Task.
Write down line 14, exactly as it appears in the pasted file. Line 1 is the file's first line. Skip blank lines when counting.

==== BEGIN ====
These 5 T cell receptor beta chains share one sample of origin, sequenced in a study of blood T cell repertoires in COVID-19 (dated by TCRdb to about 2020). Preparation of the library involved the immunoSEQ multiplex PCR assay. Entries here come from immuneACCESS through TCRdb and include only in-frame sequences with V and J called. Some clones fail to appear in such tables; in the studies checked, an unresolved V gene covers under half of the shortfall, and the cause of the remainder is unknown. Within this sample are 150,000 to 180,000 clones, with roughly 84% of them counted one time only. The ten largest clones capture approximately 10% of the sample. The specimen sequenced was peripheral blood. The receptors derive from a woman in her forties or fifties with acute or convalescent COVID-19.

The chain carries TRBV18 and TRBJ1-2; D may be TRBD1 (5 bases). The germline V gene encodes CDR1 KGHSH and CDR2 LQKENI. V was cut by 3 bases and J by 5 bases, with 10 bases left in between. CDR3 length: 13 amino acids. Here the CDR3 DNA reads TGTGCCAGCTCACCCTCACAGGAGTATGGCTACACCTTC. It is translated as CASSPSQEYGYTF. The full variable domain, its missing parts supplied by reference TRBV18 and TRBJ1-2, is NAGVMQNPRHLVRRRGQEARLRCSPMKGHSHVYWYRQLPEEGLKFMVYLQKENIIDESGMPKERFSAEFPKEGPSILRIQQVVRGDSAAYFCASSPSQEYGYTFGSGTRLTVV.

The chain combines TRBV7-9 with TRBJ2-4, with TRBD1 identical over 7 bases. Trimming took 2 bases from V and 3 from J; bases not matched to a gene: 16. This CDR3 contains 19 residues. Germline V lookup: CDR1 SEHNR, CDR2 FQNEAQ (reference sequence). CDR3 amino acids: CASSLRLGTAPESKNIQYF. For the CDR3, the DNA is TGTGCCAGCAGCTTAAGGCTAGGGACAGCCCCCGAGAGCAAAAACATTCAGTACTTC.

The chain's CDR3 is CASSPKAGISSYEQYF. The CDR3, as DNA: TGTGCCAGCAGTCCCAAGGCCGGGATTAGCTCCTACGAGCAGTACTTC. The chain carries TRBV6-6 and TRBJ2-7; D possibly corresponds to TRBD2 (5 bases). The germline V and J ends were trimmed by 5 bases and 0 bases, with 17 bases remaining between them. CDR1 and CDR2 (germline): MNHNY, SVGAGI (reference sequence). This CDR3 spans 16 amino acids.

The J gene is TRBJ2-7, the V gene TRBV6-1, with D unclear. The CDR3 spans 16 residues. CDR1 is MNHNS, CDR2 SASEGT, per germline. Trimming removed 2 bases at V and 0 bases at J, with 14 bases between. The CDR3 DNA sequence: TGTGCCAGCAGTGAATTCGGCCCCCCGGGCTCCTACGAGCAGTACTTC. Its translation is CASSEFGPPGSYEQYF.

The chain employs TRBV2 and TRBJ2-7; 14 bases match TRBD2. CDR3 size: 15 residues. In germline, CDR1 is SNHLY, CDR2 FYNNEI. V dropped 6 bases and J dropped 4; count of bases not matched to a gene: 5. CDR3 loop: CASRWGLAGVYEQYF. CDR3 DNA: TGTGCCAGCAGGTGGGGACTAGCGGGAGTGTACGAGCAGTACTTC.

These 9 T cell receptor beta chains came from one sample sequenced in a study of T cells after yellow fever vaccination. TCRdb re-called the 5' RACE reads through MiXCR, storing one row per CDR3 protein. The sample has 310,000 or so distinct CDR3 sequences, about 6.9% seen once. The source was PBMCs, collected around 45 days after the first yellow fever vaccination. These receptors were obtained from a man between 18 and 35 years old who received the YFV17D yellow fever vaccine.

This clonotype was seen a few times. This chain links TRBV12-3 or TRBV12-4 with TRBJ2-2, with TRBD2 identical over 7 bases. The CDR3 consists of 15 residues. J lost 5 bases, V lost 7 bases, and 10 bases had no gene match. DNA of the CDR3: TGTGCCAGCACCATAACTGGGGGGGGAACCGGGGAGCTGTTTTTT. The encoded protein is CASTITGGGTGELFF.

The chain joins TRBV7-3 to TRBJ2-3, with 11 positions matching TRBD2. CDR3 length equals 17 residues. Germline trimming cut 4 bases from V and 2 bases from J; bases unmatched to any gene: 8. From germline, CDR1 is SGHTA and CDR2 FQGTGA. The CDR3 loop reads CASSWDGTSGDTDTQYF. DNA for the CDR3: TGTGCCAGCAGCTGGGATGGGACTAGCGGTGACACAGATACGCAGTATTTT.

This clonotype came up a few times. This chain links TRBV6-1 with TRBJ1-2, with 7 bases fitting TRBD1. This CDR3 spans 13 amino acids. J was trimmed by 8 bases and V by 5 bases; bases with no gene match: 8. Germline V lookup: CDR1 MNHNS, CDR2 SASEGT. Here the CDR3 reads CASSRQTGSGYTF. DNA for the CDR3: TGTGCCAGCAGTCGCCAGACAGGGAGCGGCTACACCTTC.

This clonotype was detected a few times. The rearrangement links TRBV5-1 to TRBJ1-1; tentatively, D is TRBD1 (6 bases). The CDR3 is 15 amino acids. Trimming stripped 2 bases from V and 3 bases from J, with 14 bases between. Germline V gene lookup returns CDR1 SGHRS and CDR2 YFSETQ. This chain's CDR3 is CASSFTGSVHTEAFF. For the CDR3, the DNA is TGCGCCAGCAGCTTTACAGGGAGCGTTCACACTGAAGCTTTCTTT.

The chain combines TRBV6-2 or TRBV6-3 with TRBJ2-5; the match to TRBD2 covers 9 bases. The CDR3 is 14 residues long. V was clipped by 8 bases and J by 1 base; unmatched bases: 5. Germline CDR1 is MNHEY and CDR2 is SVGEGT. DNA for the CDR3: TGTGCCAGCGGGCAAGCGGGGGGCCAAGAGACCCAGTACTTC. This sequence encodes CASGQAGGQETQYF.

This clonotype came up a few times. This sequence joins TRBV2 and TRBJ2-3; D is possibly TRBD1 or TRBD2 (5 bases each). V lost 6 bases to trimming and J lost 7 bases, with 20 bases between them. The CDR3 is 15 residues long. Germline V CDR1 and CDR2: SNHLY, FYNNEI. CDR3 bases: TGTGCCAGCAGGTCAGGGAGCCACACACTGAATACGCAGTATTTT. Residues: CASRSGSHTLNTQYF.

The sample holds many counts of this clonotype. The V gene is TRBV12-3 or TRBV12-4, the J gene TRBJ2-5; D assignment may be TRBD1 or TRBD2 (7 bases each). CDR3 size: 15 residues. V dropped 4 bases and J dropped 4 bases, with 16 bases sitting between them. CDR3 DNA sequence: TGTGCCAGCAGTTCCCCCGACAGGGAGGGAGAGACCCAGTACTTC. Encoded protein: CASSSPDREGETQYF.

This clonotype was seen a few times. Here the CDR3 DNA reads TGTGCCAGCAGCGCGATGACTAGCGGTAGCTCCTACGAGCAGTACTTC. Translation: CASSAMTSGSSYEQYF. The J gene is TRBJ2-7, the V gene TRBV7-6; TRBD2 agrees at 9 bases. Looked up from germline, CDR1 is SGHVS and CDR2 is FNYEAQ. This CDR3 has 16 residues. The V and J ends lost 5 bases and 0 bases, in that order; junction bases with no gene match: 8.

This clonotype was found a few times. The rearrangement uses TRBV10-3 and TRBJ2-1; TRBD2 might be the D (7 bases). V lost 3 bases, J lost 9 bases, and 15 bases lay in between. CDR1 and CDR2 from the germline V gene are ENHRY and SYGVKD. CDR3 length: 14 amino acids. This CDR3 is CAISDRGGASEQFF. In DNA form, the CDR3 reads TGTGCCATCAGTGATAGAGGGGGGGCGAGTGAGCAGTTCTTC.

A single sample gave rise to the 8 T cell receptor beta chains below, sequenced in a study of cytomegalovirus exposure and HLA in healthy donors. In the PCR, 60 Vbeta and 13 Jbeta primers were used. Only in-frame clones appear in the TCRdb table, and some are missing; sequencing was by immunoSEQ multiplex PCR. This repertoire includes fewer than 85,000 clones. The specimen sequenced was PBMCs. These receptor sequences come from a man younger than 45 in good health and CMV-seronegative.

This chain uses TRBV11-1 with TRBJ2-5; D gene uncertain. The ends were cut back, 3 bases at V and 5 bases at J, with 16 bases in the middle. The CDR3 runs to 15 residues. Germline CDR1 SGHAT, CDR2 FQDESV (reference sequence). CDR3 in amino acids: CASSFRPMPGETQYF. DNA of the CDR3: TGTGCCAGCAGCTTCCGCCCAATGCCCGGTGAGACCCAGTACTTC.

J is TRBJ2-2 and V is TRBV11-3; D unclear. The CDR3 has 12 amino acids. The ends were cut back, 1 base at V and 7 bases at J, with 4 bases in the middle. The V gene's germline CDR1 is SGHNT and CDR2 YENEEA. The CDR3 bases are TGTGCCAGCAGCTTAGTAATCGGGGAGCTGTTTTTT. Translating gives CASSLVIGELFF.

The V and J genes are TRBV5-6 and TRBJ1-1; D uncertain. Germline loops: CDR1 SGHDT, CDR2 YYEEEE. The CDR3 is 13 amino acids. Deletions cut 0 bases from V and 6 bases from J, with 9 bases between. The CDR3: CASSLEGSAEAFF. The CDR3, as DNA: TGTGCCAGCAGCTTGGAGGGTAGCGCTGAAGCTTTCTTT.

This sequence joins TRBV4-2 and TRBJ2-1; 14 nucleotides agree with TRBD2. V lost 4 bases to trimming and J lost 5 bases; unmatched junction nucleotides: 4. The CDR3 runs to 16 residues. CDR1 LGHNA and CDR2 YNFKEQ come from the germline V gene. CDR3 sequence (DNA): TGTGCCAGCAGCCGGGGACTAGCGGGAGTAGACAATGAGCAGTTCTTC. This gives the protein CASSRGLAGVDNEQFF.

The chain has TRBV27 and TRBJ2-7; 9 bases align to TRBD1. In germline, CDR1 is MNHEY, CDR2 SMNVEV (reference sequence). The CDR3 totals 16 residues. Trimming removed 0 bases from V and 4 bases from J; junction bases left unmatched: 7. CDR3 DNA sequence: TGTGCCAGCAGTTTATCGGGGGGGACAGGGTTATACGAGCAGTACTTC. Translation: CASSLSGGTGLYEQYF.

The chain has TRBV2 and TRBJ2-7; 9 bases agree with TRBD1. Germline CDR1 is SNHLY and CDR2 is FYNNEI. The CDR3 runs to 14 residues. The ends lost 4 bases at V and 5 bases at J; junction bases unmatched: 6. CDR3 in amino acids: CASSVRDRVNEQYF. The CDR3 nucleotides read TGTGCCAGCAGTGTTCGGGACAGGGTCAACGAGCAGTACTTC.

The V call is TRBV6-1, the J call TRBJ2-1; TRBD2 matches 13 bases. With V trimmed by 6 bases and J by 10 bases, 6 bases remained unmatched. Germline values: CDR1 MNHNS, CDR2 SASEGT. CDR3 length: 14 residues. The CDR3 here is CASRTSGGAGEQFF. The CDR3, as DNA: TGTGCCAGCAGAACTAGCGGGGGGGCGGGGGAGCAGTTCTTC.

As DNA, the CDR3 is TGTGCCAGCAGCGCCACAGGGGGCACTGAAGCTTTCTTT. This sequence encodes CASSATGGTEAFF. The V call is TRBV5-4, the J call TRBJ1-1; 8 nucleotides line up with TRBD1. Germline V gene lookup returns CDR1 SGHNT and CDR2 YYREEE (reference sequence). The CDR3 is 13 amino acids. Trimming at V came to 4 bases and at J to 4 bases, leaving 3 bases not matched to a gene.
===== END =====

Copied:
The sample holds many counts of this clonotype. The V gene is TRBV12-3 or TRBV12-4, the J gene TRBJ2-5; D assignment may be TRBD1 or TRBD2 (7 bases each). CDR3 size: 15 residues. V dropped 4 bases and J dropped 4 bases, with 16 bases sitting between them. CDR3 DNA sequence: TGTGCCAGCAGTTCCCCCGACAGGGAGGGAGAGACCCAGTACTTC. Encoded protein: CASSSPDREGETQYF.